Can Humans live on Europa?  

Out of the 79 known moons of Jupiter, Europa is one of them, and space researchers have taken great interest in it. Scientists believe that the unique position of this moon could help life survive on it, but mostly below the surface. But could Humans possibly survive on Europa?

In the January of 1610, famous Italian Astronomer, Galileo Galilei, with his own designed telescope discovered the four moons of Jupiter. Io, Ganymede, Callisto, and Europa. Europa is the smallest of them.

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Coming back to the topic of sustenance of human life on Europa, Humans would first have to reach the moon which would take around 2.7 years if launched on the most powerful rocket also known as the SLS, but a more realistic time period with currently active launch vehicles like the Delta 4 heavy or the falcon heavy would take about 6 to 7 years.

Delta 4 Heavy

Let’s say that we reach Europa. Then what? The surface keeps getting bombarded with harmful radiation which makes life on the surface impossible.

Modern imagery of the moon with the help of telescopes on earth and in its orbits, and satellites Voyager 1,2 and Galileo spacecraft have confirmed the presence of ice on the surface. The gathered data from all the studies have provided evidence that below the icy crust there may be a huge ocean of water in liquid form. How did scientists come to this conclusion?

If you see an image of Europa, you’d find the surface has almost no craters from a meteorite impact. Scientists believe that the gravity and energy of Jupiter influence this icy crust. The icy crust moves up and down creating compression and expansion on the layers below. This creates heat and the heated sludgy ice then rises above and replaces the surface. This mechanism erases any craters that might have formed due to meteorites. This mechanism also throws light on the possibility of having a deep ocean of liquid water below the crust. The radiations might not be able to pierce the thick icy crust and therefore life just might survive here.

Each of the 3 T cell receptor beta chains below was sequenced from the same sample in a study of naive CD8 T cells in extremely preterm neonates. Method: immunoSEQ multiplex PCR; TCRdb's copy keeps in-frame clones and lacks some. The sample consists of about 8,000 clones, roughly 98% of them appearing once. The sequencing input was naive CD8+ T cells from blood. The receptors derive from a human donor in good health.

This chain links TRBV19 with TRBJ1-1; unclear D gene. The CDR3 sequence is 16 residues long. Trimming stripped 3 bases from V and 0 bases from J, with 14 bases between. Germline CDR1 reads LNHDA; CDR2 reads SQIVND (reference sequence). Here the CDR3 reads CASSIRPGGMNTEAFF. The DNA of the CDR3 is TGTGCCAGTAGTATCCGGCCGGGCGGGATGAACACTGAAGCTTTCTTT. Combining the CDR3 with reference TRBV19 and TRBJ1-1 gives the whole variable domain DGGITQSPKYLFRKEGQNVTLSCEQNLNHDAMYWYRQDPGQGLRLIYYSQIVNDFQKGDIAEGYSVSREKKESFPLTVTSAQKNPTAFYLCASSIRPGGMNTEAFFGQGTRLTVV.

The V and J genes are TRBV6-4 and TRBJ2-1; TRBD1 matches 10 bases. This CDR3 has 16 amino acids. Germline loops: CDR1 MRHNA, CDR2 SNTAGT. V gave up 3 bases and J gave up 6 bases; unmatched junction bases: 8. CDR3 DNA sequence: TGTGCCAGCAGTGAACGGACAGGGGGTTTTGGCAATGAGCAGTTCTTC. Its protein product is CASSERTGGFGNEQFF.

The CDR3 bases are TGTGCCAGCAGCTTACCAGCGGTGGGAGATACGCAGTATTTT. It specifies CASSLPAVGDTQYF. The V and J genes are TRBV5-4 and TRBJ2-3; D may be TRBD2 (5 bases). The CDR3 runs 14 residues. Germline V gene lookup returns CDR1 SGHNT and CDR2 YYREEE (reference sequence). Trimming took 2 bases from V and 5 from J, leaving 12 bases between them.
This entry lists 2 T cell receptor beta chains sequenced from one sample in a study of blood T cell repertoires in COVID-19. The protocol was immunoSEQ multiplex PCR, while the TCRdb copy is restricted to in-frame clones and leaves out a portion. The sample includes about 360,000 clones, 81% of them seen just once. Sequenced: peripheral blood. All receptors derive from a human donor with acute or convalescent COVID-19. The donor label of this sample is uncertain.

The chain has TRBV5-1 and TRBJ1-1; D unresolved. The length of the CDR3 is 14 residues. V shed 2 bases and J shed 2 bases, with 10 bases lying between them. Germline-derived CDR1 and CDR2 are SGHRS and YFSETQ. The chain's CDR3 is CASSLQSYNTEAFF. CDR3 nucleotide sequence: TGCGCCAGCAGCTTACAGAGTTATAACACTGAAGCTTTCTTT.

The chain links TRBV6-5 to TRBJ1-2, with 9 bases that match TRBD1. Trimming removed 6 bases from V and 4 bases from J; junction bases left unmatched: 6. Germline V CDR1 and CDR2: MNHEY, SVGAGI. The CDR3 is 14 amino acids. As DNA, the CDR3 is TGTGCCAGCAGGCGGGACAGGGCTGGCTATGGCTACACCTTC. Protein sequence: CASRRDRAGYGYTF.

So, the first thing that humans would have to do after landing on the surface would be to immediately make their way under the crust.

Humans would require water to survive and it is present in abundance. Now Humans can both shield themselves from the radiation and use the water. What about oxygen? Special spectroscopes on earth have led to the discovery that Europa has a very thin atmosphere that is majorly composed of oxygen. The harmful radiations from Jupiter split the water molecule from ice to form hydrogen and oxygen. Thus, Humans would have no problem acquiring oxygen to breathe.

Beneath the crust, Humans are protected from radiation, have a huge ocean of drinkable water and there is also a huge source of oxygen. Does that mean, that after the earth becomes inhabitable, Europa is the next destination for mankind? Well, not actually. The size of Europa is just a tad smaller than our own moon, which means the gravity is too less. Space research has found that prolonged stay in low gravity can lead to low bone density, low immunity, and a host of other medical complications. To survive, food is also an essential commodity. The lack of cultivation ground on the planet would probably make human habitation not feasible. But who knows what future technology holds for us?

NASA is planning a space mission to Europa in the year 2024. Europa clipper, the name of the mission, is designed to get scientists on earth to get a closer look at the moon and measure the thickness of the icy crust, and confirm the presence of the much-anticipated ocean of liquid water.